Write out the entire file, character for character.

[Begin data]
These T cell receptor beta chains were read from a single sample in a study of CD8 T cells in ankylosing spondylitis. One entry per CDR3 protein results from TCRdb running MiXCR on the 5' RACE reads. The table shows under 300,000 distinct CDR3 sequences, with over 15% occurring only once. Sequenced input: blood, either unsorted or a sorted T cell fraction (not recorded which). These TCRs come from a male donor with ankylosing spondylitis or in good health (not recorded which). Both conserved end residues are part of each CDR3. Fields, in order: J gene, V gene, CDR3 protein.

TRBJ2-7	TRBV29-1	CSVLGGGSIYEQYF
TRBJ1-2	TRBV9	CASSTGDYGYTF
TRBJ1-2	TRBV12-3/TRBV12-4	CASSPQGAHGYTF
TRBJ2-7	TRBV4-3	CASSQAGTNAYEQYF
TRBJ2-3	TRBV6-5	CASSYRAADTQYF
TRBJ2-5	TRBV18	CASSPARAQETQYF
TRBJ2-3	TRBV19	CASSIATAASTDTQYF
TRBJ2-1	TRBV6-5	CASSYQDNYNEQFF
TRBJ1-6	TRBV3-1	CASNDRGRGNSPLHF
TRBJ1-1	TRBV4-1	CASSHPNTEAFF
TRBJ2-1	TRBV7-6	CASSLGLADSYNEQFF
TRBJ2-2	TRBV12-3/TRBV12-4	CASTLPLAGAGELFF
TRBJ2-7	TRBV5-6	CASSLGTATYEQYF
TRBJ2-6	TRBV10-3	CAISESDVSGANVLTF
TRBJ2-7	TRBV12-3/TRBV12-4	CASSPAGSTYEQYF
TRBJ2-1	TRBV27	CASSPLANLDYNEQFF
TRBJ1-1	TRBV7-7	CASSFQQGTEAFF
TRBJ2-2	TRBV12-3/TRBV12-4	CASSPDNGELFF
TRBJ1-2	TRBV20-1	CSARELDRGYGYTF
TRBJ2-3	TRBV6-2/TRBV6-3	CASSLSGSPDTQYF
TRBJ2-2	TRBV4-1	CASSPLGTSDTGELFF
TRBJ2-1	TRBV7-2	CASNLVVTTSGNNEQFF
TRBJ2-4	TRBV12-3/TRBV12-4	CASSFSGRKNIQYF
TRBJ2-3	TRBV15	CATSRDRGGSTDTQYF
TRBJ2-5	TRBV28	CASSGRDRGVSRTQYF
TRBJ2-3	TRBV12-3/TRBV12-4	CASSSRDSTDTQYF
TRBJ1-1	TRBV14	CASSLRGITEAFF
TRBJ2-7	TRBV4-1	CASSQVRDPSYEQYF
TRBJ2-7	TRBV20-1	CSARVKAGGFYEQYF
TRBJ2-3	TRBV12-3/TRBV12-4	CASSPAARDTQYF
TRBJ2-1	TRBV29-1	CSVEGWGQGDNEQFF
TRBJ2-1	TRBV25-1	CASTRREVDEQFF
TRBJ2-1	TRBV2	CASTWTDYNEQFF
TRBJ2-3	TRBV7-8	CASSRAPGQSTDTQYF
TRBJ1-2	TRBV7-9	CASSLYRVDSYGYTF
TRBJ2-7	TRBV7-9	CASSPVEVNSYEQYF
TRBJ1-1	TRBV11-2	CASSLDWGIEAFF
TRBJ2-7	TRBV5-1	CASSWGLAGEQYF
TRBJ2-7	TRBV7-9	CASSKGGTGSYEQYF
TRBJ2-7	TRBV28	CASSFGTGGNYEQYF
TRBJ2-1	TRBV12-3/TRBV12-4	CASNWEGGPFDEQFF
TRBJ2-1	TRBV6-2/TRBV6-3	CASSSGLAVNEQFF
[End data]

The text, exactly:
These T cell receptor beta chains were read from a single sample in a study of CD8 T cells in ankylosing spondylitis. One entry per CDR3 protein results from TCRdb running MiXCR on the 5' RACE reads. The table shows under 300,000 distinct CDR3 sequences, with over 15% occurring only once. Sequenced input: blood, either unsorted or a sorted T cell fraction (not recorded which). These TCRs come from a male donor with ankylosing spondylitis or in good health (not recorded which). Both conserved end residues are part of each CDR3. Fields, in order: J gene, V gene, CDR3 protein.

TRBJ2-7	TRBV29-1	CSVLGGGSIYEQYF
TRBJ1-2	TRBV9	CASSTGDYGYTF
TRBJ1-2	TRBV12-3/TRBV12-4	CASSPQGAHGYTF
TRBJ2-7	TRBV4-3	CASSQAGTNAYEQYF
TRBJ2-3	TRBV6-5	CASSYRAADTQYF
TRBJ2-5	TRBV18	CASSPARAQETQYF
TRBJ2-3	TRBV19	CASSIATAASTDTQYF
TRBJ2-1	TRBV6-5	CASSYQDNYNEQFF
TRBJ1-6	TRBV3-1	CASNDRGRGNSPLHF
TRBJ1-1	TRBV4-1	CASSHPNTEAFF
TRBJ2-1	TRBV7-6	CASSLGLADSYNEQFF
TRBJ2-2	TRBV12-3/TRBV12-4	CASTLPLAGAGELFF
TRBJ2-7	TRBV5-6	CASSLGTATYEQYF
TRBJ2-6	TRBV10-3	CAISESDVSGANVLTF
TRBJ2-7	TRBV12-3/TRBV12-4	CASSPAGSTYEQYF
TRBJ2-1	TRBV27	CASSPLANLDYNEQFF
TRBJ1-1	TRBV7-7	CASSFQQGTEAFF
TRBJ2-2	TRBV12-3/TRBV12-4	CASSPDNGELFF
TRBJ1-2	TRBV20-1	CSARELDRGYGYTF
TRBJ2-3	TRBV6-2/TRBV6-3	CASSLSGSPDTQYF
TRBJ2-2	TRBV4-1	CASSPLGTSDTGELFF
TRBJ2-1	TRBV7-2	CASNLVVTTSGNNEQFF
TRBJ2-4	TRBV12-3/TRBV12-4	CASSFSGRKNIQYF
TRBJ2-3	TRBV15	CATSRDRGGSTDTQYF
TRBJ2-5	TRBV28	CASSGRDRGVSRTQYF
TRBJ2-3	TRBV12-3/TRBV12-4	CASSSRDSTDTQYF
TRBJ1-1	TRBV14	CASSLRGITEAFF
TRBJ2-7	TRBV4-1	CASSQVRDPSYEQYF
TRBJ2-7	TRBV20-1	CSARVKAGGFYEQYF
TRBJ2-3	TRBV12-3/TRBV12-4	CASSPAARDTQYF
TRBJ2-1	TRBV29-1	CSVEGWGQGDNEQFF
TRBJ2-1	TRBV25-1	CASTRREVDEQFF
TRBJ2-1	TRBV2	CASTWTDYNEQFF
TRBJ2-3	TRBV7-8	CASSRAPGQSTDTQYF
TRBJ1-2	TRBV7-9	CASSLYRVDSYGYTF
TRBJ2-7	TRBV7-9	CASSPVEVNSYEQYF
TRBJ1-1	TRBV11-2	CASSLDWGIEAFF
TRBJ2-7	TRBV5-1	CASSWGLAGEQYF
TRBJ2-7	TRBV7-9	CASSKGGTGSYEQYF
TRBJ2-7	TRBV28	CASSFGTGGNYEQYF
TRBJ2-1	TRBV12-3/TRBV12-4	CASNWEGGPFDEQFF
TRBJ2-1	TRBV6-2/TRBV6-3	CASSSGLAVNEQFF